Mindfulness, investigation of Dhamma, energy, joy, tranquillity, concentration, and equanimity. Knowledge of their presence, their arising, and their development.
FOUR NOBLE TRUTHS
Suffering, its origin, its cessation, and the path that leads to the cessation of suffering.
NOBLE EIGHTFOLD PATH
Skillful understanding, thinking, speech, action, livelihood, effort, mindfulness, and concentration.
Bhikkhus, if anyone should properly develop these Four Foundations of Mindfulness for seven years … or even for seven days, one of two fruits could be expected for that person: either final knowledge here and now, or, if there is a trace of clinging left, the state of non-returning.
Fundamentals of Meditation
There are Five Fundamentals of Meditation:
- Breath as a point of focus. There are many things you can place your attention on during the meditation, including a part of your body, distant sounds, the space around you, a mantra, or an image.
- Observer of thoughts.
- Intention setting.
- Surrender expectations
- Acknowledge and accept emotion.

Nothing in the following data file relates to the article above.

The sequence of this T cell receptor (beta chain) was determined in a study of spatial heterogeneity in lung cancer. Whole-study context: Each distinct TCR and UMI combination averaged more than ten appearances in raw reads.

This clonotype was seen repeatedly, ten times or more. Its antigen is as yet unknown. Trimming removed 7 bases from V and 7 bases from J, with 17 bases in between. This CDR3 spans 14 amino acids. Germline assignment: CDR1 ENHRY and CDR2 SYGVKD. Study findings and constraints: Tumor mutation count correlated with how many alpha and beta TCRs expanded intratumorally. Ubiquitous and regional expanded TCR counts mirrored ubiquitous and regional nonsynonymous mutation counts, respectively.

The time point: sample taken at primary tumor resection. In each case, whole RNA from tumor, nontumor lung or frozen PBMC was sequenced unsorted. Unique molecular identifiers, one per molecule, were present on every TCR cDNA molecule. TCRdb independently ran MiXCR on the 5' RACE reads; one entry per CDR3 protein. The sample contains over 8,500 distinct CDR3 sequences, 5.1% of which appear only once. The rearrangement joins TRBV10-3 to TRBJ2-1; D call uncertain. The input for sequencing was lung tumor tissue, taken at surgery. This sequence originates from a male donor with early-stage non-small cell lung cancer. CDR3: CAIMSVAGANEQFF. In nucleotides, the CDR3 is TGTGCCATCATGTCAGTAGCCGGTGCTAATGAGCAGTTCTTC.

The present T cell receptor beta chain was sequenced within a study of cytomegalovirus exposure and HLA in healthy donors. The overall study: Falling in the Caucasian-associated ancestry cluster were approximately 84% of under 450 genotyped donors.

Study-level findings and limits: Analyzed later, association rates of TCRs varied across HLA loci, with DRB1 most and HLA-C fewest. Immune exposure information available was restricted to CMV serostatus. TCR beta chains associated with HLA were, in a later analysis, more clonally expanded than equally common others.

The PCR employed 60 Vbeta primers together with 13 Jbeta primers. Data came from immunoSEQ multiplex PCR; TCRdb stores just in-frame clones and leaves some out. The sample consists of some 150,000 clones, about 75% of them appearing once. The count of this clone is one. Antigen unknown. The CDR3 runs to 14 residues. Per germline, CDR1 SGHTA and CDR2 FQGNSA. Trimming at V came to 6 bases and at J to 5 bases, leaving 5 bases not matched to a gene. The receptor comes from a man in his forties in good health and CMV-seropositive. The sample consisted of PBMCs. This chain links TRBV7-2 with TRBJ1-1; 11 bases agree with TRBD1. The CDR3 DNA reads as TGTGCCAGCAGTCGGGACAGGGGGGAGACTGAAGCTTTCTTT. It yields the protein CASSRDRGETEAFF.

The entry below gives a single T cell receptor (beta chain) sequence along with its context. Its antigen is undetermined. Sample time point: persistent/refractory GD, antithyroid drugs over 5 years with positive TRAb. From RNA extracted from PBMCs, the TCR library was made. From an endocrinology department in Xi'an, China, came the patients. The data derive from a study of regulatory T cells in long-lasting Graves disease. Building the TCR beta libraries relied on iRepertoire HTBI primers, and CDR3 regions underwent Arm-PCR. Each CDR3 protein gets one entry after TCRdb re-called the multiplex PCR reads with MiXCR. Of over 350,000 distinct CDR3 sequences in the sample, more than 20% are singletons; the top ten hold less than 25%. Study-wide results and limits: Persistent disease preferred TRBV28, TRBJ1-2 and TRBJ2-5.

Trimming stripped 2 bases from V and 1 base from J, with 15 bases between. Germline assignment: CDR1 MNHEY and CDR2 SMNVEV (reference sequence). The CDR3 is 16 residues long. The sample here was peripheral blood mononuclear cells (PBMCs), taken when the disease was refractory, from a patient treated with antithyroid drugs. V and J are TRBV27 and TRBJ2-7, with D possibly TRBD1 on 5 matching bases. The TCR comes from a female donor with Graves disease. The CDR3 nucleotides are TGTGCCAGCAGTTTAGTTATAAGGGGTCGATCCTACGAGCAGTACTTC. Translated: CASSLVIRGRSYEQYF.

Why Learn Mindfulness?
The most common understanding of mindfulness is that of present-moment awareness, presence of mind, and wakefulness. This is the opposite of absentmindedness. Whenever we’re lost or confused about what to do, we can simply come back to the present-moment experience.
Mindfulness is the quality of bare attention, of noninterfering awareness, which we’re familiar with from our enjoyment of music. When we’re listening to the music, our minds are open and attentive, not attempting to control what comes next, not reflecting on the notes just past. There is great power when we learn how to listen; it is this quality of receptivity that allows intuitive wisdom to arise.